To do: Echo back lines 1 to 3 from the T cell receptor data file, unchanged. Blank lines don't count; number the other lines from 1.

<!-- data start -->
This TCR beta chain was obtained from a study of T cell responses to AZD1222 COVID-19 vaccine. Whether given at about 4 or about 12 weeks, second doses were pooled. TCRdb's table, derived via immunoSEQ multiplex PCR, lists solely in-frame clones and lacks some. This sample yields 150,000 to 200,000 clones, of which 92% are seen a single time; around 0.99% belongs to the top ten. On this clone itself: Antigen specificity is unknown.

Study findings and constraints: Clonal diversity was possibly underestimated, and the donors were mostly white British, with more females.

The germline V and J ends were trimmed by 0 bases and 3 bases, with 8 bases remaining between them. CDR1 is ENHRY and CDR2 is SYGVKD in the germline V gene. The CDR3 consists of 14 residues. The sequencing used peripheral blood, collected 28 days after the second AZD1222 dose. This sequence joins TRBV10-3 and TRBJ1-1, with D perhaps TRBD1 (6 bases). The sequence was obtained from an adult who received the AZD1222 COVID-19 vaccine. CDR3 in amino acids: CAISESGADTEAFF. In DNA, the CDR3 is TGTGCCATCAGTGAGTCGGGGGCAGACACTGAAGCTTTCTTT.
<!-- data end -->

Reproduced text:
This TCR beta chain was obtained from a study of T cell responses to AZD1222 COVID-19 vaccine. Whether given at about 4 or about 12 weeks, second doses were pooled. TCRdb's table, derived via immunoSEQ multiplex PCR, lists solely in-frame clones and lacks some. This sample yields 150,000 to 200,000 clones, of which 92% are seen a single time; around 0.99% belongs to the top ten. On this clone itself: Antigen specificity is unknown.

Study findings and constraints: Clonal diversity was possibly underestimated, and the donors were mostly white British, with more females.

The germline V and J ends were trimmed by 0 bases and 3 bases, with 8 bases remaining between them. CDR1 is ENHRY and CDR2 is SYGVKD in the germline V gene. The CDR3 consists of 14 residues. The sequencing used peripheral blood, collected 28 days after the second AZD1222 dose. This sequence joins TRBV10-3 and TRBJ1-1, with D perhaps TRBD1 (6 bases). The sequence was obtained from an adult who received the AZD1222 COVID-19 vaccine. CDR3 in amino acids: CAISESGADTEAFF. In DNA, the CDR3 is TGTGCCATCAGTGAGTCGGGGGCAGACACTGAAGCTTTCTTT.